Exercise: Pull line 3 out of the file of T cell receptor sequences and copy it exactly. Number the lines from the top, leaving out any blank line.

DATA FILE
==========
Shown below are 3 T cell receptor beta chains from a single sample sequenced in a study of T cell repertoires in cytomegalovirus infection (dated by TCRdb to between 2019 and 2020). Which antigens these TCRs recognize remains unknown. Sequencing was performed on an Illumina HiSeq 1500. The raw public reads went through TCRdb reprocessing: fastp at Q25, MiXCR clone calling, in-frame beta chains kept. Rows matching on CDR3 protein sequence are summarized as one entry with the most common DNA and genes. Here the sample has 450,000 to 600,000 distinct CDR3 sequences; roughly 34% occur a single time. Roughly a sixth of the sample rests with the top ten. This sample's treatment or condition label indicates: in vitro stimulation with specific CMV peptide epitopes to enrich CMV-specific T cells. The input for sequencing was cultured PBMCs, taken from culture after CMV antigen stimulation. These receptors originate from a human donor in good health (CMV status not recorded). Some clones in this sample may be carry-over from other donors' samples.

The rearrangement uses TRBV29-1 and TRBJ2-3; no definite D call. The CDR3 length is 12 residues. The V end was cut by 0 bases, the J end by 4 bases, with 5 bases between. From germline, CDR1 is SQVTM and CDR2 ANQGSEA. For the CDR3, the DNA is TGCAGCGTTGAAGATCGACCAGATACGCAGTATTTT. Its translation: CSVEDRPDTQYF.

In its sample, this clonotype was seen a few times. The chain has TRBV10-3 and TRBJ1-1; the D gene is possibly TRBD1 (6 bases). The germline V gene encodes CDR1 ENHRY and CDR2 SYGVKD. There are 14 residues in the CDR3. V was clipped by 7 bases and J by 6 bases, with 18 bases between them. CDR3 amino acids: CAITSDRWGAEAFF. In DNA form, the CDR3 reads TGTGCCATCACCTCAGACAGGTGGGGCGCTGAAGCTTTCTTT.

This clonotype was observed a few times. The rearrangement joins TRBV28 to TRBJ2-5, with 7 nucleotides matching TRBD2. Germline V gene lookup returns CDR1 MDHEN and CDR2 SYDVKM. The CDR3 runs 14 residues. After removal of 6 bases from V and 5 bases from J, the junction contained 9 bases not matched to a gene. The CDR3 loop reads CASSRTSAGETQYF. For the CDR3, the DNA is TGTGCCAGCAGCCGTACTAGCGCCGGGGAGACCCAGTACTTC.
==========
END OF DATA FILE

In its sample, this clonotype was seen a few times. The chain has TRBV10-3 and TRBJ1-1; the D gene is possibly TRBD1 (6 bases). The germline V gene encodes CDR1 ENHRY and CDR2 SYGVKD. There are 14 residues in the CDR3. V was clipped by 7 bases and J by 6 bases, with 18 bases between them. CDR3 amino acids: CAITSDRWGAEAFF. In DNA form, the CDR3 reads TGTGCCATCACCTCAGACAGGTGGGGCGCTGAAGCTTTCTTT.